Writers: Ed Curtis
Director: Jonathan Church
With Beverley Knight having gone off to a nunnery (she’s now starring in Sister Act), The Drifters Girl sails on with a new crew at the helm. Stepping in is Grammy-nominated Broadway star Felicia Boswell, who brings with her enough pizazz to make sure that West End audiences will stand by the show for quite a while longer.
Unapologetically, this is a juke box musical, packing the hits (a couple of dozen at a rough count) of The Drifters, a four-man American vocal group of the 1950s and 60s, into 140 minutes of low brow, high energy entertainment. Audiences are likely to enter the theatre already humming the show’s tunes and to leave it singing them loudly. If expectations are set no higher than that, then, from the dazzlingly-staged opening medley through to the heartwarming finale, nothing will disappoint.
Normally, shows like this tell the rags-to-riches story of a musical act catapulted to fame, but the over-familiar format is thwarted here by the fact that The Drifters is more a brand name than a fixed group of individual singers. Working from an idea by Tina Treadwell, Ed Curtis’ book turns the spotlight on the group’s ambitious and single-minded manager, Faye Treadwell and her struggles to steer the group to international success. She combats law suits, frequent changes in the group’s composition and loss, while racial and gender prejudice add some real meat to the story. Interestingly, problems encountered on a tour of the United Kingdom are seen as comparable to those in America’s Deep South.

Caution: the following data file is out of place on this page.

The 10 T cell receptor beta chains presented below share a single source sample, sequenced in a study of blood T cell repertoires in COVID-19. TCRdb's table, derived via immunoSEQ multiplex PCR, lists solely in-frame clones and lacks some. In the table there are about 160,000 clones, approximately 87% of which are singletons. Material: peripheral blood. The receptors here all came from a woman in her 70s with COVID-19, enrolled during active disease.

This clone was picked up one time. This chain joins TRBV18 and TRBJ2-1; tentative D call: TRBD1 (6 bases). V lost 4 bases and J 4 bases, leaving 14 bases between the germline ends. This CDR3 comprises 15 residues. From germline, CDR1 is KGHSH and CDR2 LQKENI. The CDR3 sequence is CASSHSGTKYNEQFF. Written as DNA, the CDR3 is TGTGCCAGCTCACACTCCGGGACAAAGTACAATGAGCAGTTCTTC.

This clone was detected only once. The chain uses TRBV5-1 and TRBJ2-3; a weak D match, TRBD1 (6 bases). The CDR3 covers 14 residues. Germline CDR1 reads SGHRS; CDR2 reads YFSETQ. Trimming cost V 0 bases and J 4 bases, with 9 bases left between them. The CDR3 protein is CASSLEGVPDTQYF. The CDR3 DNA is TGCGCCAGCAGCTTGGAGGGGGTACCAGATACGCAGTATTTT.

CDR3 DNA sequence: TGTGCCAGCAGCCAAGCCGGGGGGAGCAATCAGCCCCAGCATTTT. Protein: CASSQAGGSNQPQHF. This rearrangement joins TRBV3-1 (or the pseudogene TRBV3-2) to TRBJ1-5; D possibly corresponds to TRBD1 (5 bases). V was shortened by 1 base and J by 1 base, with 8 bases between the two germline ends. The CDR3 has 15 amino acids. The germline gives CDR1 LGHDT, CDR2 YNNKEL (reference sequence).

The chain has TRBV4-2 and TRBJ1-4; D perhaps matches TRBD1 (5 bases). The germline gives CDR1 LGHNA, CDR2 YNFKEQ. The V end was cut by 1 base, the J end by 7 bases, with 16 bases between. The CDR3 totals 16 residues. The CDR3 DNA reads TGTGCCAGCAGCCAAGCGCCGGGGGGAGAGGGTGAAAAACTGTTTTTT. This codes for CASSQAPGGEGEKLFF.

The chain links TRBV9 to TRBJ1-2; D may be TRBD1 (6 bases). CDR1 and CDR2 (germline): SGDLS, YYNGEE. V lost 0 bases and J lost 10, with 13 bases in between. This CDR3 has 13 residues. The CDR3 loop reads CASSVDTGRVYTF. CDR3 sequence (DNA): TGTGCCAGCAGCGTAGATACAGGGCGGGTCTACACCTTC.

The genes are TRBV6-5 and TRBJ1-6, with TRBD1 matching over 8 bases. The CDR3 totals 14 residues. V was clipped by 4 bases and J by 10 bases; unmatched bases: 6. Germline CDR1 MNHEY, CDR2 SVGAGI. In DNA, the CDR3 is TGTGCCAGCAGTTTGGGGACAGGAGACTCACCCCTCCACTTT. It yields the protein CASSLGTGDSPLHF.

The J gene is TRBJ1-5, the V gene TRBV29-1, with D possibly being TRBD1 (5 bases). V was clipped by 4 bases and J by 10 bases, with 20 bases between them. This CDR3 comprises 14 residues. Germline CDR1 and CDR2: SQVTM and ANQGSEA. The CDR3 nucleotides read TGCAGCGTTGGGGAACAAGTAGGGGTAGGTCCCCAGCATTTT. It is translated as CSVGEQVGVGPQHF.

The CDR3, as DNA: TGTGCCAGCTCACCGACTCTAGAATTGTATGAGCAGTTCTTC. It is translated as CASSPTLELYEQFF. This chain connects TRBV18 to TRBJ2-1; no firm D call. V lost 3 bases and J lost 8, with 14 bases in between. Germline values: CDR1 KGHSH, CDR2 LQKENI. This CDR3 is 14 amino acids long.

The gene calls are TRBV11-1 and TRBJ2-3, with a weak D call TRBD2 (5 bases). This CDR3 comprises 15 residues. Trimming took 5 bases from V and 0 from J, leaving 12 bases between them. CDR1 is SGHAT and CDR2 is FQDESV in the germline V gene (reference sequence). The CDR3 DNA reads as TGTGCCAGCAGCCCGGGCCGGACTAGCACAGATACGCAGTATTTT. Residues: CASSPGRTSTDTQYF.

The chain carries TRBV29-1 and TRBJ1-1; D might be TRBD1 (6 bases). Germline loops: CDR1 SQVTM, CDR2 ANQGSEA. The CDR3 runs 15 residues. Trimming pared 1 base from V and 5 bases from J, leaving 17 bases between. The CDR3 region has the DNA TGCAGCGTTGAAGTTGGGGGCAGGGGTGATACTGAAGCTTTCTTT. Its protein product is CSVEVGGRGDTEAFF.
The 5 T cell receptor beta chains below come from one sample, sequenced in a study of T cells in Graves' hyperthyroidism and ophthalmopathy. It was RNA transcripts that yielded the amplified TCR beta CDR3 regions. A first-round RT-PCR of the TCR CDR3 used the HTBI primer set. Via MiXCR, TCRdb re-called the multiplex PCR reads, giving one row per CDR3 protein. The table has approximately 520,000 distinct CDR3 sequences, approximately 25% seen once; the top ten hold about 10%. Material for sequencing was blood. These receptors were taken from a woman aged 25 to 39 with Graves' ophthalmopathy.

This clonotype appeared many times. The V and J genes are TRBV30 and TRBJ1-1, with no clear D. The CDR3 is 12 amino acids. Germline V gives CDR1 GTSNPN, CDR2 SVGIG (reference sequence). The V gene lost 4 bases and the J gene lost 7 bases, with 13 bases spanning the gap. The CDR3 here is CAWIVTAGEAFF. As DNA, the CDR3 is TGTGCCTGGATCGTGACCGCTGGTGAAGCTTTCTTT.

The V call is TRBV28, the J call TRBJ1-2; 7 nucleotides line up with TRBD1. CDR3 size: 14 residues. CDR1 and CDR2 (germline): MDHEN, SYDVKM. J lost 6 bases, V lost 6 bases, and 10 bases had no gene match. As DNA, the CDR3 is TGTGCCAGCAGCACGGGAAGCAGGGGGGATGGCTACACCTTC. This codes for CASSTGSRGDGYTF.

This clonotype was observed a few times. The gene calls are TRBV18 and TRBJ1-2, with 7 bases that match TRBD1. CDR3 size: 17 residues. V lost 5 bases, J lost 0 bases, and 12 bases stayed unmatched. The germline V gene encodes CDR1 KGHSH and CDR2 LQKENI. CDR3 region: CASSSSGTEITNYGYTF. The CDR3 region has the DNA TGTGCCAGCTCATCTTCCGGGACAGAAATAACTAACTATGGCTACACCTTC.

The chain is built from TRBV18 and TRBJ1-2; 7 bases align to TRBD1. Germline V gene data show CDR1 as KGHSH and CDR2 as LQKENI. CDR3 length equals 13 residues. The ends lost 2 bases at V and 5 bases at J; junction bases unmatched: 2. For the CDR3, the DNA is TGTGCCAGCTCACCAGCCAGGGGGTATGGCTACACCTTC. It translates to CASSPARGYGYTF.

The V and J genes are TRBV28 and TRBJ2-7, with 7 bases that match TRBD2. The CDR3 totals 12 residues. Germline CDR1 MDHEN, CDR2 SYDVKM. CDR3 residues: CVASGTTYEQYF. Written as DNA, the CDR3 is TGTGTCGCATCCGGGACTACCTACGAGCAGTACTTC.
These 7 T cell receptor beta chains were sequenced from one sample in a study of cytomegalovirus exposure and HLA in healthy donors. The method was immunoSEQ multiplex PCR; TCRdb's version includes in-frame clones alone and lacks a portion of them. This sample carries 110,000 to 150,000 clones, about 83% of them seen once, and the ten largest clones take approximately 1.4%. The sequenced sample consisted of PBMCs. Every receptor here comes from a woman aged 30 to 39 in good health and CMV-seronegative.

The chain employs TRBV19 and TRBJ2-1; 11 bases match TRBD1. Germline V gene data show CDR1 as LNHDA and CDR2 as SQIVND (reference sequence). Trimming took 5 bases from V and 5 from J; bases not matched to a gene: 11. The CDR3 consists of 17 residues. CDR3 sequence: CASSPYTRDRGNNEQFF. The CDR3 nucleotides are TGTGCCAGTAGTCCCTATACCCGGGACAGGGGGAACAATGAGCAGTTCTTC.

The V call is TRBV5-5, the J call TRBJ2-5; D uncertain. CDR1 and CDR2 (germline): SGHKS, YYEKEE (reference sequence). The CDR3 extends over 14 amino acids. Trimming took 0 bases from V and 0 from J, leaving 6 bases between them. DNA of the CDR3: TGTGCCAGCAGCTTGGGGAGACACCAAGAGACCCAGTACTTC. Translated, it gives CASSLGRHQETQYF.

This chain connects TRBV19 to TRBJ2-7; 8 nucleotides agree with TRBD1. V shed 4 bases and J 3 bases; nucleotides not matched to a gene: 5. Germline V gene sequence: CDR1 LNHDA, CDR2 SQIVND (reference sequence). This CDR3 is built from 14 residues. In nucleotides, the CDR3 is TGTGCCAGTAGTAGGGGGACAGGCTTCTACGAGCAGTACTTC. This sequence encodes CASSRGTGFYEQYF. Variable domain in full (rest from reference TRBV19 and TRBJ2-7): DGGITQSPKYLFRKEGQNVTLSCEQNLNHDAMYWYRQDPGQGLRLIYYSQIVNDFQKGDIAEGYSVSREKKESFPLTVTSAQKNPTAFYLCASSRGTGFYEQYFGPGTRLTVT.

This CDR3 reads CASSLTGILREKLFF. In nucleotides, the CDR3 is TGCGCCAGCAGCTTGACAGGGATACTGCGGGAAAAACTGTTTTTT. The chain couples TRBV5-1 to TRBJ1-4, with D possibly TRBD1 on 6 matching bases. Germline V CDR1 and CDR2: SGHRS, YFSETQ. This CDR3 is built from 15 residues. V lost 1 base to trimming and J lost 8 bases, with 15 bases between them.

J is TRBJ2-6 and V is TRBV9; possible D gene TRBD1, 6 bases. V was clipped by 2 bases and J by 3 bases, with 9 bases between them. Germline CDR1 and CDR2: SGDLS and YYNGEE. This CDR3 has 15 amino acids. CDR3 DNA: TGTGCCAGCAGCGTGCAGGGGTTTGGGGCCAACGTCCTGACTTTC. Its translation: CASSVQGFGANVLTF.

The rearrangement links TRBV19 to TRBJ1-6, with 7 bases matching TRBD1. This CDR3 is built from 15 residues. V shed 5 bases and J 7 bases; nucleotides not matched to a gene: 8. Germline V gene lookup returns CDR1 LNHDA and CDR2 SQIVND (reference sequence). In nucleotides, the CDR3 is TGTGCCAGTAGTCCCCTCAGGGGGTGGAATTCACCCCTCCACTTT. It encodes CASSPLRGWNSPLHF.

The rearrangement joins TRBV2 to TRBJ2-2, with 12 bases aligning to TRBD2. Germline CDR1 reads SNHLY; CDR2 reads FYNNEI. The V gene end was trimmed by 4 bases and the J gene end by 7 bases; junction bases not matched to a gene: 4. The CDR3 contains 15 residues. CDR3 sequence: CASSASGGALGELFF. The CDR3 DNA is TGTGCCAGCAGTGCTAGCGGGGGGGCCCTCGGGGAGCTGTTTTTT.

Boswell’s gutsy performance holds it all together and she throws in a show stopping belter in each half. Child actors in rotation play Tina, to whom Faye narrates the story, but the company consists of just four others; it seems like a lot more. Adam J Bernard, Tarinn Callender, Matt Henry and Tosh Wanogho-Maud are always The Drifters, fitting in neatly with the concept that, regardless of changes in personnel, the group remains essentially the same. The four sing and dance to Karen Bruce’s choreography superbly and they also take on all the other roles (including, to much amusement, Bruce Forsyth).
Anthony Ward’s set designs make much use of fluorescent lighting, combining with Fay Fullerton’s glam costumes to give the show a glitzy feel fitting for its era, while a nine-strong orchestra, under the direction of Will Stuart, backs up with a full sound. Director Jonathan Church’s slick, fast-paced production had already become a well-oiled machine in waiting for its new star to step in and light up the West End. The Drifters Girl remains undemanding and often predictable, but it is still irresistible.
Booking until 12 February 2023